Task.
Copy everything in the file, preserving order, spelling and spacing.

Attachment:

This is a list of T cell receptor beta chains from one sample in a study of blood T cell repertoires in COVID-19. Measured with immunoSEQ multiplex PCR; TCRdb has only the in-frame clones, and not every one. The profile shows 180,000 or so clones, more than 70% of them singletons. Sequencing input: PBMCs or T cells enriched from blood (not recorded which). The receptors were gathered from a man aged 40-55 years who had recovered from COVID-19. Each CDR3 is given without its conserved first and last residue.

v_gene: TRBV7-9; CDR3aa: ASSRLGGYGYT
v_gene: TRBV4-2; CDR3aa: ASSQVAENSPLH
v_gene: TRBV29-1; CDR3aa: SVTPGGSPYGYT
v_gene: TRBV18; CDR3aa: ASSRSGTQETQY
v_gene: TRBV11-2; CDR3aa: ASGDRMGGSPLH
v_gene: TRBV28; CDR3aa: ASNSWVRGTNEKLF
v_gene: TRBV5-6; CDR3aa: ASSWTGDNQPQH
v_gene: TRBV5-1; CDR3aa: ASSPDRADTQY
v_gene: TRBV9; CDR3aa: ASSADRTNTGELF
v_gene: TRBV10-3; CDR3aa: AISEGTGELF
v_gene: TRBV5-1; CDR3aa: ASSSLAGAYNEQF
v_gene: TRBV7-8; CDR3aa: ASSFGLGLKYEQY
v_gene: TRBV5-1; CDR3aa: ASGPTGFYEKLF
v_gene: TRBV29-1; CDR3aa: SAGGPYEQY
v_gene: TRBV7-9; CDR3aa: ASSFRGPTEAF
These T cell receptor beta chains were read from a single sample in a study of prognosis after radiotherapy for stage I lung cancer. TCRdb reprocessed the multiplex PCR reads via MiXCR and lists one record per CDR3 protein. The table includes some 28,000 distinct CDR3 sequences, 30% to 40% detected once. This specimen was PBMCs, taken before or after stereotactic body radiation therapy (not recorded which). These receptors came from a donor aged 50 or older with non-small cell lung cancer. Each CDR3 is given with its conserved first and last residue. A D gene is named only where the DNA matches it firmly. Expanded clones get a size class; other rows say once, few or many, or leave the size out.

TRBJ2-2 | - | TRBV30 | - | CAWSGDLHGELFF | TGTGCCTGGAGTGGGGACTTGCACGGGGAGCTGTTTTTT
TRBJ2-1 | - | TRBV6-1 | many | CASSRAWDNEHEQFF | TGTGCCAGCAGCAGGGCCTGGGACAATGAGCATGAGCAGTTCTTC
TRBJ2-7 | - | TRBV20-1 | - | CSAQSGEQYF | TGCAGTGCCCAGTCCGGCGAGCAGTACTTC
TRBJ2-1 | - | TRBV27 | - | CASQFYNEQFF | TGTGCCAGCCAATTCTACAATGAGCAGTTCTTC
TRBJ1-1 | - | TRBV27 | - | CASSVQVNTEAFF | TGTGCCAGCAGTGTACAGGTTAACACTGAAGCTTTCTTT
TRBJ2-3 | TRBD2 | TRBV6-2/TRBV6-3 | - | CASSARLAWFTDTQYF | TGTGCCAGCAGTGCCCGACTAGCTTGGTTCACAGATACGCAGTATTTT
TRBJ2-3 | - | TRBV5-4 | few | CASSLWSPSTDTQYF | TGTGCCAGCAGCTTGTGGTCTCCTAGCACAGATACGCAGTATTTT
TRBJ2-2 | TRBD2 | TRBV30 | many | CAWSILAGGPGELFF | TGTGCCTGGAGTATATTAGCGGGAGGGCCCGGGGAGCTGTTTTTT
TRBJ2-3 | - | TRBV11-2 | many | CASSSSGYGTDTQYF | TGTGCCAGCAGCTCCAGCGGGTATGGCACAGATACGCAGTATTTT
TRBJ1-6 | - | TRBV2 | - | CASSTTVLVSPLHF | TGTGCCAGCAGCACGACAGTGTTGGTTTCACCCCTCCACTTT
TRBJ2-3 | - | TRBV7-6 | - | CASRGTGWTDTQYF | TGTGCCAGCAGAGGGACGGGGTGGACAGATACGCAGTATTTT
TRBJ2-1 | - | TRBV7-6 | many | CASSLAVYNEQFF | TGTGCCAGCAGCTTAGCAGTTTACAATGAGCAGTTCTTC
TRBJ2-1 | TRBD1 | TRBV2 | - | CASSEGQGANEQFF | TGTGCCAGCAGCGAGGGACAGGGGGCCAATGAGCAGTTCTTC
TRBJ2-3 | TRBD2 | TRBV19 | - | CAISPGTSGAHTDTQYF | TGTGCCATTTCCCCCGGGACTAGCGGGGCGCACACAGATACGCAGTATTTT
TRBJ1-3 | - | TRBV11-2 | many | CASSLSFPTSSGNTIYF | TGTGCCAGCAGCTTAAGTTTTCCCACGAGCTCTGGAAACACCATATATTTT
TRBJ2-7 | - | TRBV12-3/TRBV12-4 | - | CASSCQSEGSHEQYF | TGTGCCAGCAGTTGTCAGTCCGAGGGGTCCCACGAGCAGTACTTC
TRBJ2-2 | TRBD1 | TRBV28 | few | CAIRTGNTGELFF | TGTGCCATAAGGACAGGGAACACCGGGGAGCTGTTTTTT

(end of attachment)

This is a list of T cell receptor beta chains from one sample in a study of blood T cell repertoires in COVID-19. Measured with immunoSEQ multiplex PCR; TCRdb has only the in-frame clones, and not every one. The profile shows 180,000 or so clones, more than 70% of them singletons. Sequencing input: PBMCs or T cells enriched from blood (not recorded which). The receptors were gathered from a man aged 40-55 years who had recovered from COVID-19. Each CDR3 is given without its conserved first and last residue.

v_gene: TRBV7-9; CDR3aa: ASSRLGGYGYT
v_gene: TRBV4-2; CDR3aa: ASSQVAENSPLH
v_gene: TRBV29-1; CDR3aa: SVTPGGSPYGYT
v_gene: TRBV18; CDR3aa: ASSRSGTQETQY
v_gene: TRBV11-2; CDR3aa: ASGDRMGGSPLH
v_gene: TRBV28; CDR3aa: ASNSWVRGTNEKLF
v_gene: TRBV5-6; CDR3aa: ASSWTGDNQPQH
v_gene: TRBV5-1; CDR3aa: ASSPDRADTQY
v_gene: TRBV9; CDR3aa: ASSADRTNTGELF
v_gene: TRBV10-3; CDR3aa: AISEGTGELF
v_gene: TRBV5-1; CDR3aa: ASSSLAGAYNEQF
v_gene: TRBV7-8; CDR3aa: ASSFGLGLKYEQY
v_gene: TRBV5-1; CDR3aa: ASGPTGFYEKLF
v_gene: TRBV29-1; CDR3aa: SAGGPYEQY
v_gene: TRBV7-9; CDR3aa: ASSFRGPTEAF
These T cell receptor beta chains were read from a single sample in a study of prognosis after radiotherapy for stage I lung cancer. TCRdb reprocessed the multiplex PCR reads via MiXCR and lists one record per CDR3 protein. The table includes some 28,000 distinct CDR3 sequences, 30% to 40% detected once. This specimen was PBMCs, taken before or after stereotactic body radiation therapy (not recorded which). These receptors came from a donor aged 50 or older with non-small cell lung cancer. Each CDR3 is given with its conserved first and last residue. A D gene is named only where the DNA matches it firmly. Expanded clones get a size class; other rows say once, few or many, or leave the size out.

TRBJ2-2 | - | TRBV30 | - | CAWSGDLHGELFF | TGTGCCTGGAGTGGGGACTTGCACGGGGAGCTGTTTTTT
TRBJ2-1 | - | TRBV6-1 | many | CASSRAWDNEHEQFF | TGTGCCAGCAGCAGGGCCTGGGACAATGAGCATGAGCAGTTCTTC
TRBJ2-7 | - | TRBV20-1 | - | CSAQSGEQYF | TGCAGTGCCCAGTCCGGCGAGCAGTACTTC
TRBJ2-1 | - | TRBV27 | - | CASQFYNEQFF | TGTGCCAGCCAATTCTACAATGAGCAGTTCTTC
TRBJ1-1 | - | TRBV27 | - | CASSVQVNTEAFF | TGTGCCAGCAGTGTACAGGTTAACACTGAAGCTTTCTTT
TRBJ2-3 | TRBD2 | TRBV6-2/TRBV6-3 | - | CASSARLAWFTDTQYF | TGTGCCAGCAGTGCCCGACTAGCTTGGTTCACAGATACGCAGTATTTT
TRBJ2-3 | - | TRBV5-4 | few | CASSLWSPSTDTQYF | TGTGCCAGCAGCTTGTGGTCTCCTAGCACAGATACGCAGTATTTT
TRBJ2-2 | TRBD2 | TRBV30 | many | CAWSILAGGPGELFF | TGTGCCTGGAGTATATTAGCGGGAGGGCCCGGGGAGCTGTTTTTT
TRBJ2-3 | - | TRBV11-2 | many | CASSSSGYGTDTQYF | TGTGCCAGCAGCTCCAGCGGGTATGGCACAGATACGCAGTATTTT
TRBJ1-6 | - | TRBV2 | - | CASSTTVLVSPLHF | TGTGCCAGCAGCACGACAGTGTTGGTTTCACCCCTCCACTTT
TRBJ2-3 | - | TRBV7-6 | - | CASRGTGWTDTQYF | TGTGCCAGCAGAGGGACGGGGTGGACAGATACGCAGTATTTT
TRBJ2-1 | - | TRBV7-6 | many | CASSLAVYNEQFF | TGTGCCAGCAGCTTAGCAGTTTACAATGAGCAGTTCTTC
TRBJ2-1 | TRBD1 | TRBV2 | - | CASSEGQGANEQFF | TGTGCCAGCAGCGAGGGACAGGGGGCCAATGAGCAGTTCTTC
TRBJ2-3 | TRBD2 | TRBV19 | - | CAISPGTSGAHTDTQYF | TGTGCCATTTCCCCCGGGACTAGCGGGGCGCACACAGATACGCAGTATTTT
TRBJ1-3 | - | TRBV11-2 | many | CASSLSFPTSSGNTIYF | TGTGCCAGCAGCTTAAGTTTTCCCACGAGCTCTGGAAACACCATATATTTT
TRBJ2-7 | - | TRBV12-3/TRBV12-4 | - | CASSCQSEGSHEQYF | TGTGCCAGCAGTTGTCAGTCCGAGGGGTCCCACGAGCAGTACTTC
TRBJ2-2 | TRBD1 | TRBV28 | few | CAIRTGNTGELFF | TGTGCCATAAGGACAGGGAACACCGGGGAGCTGTTTTTT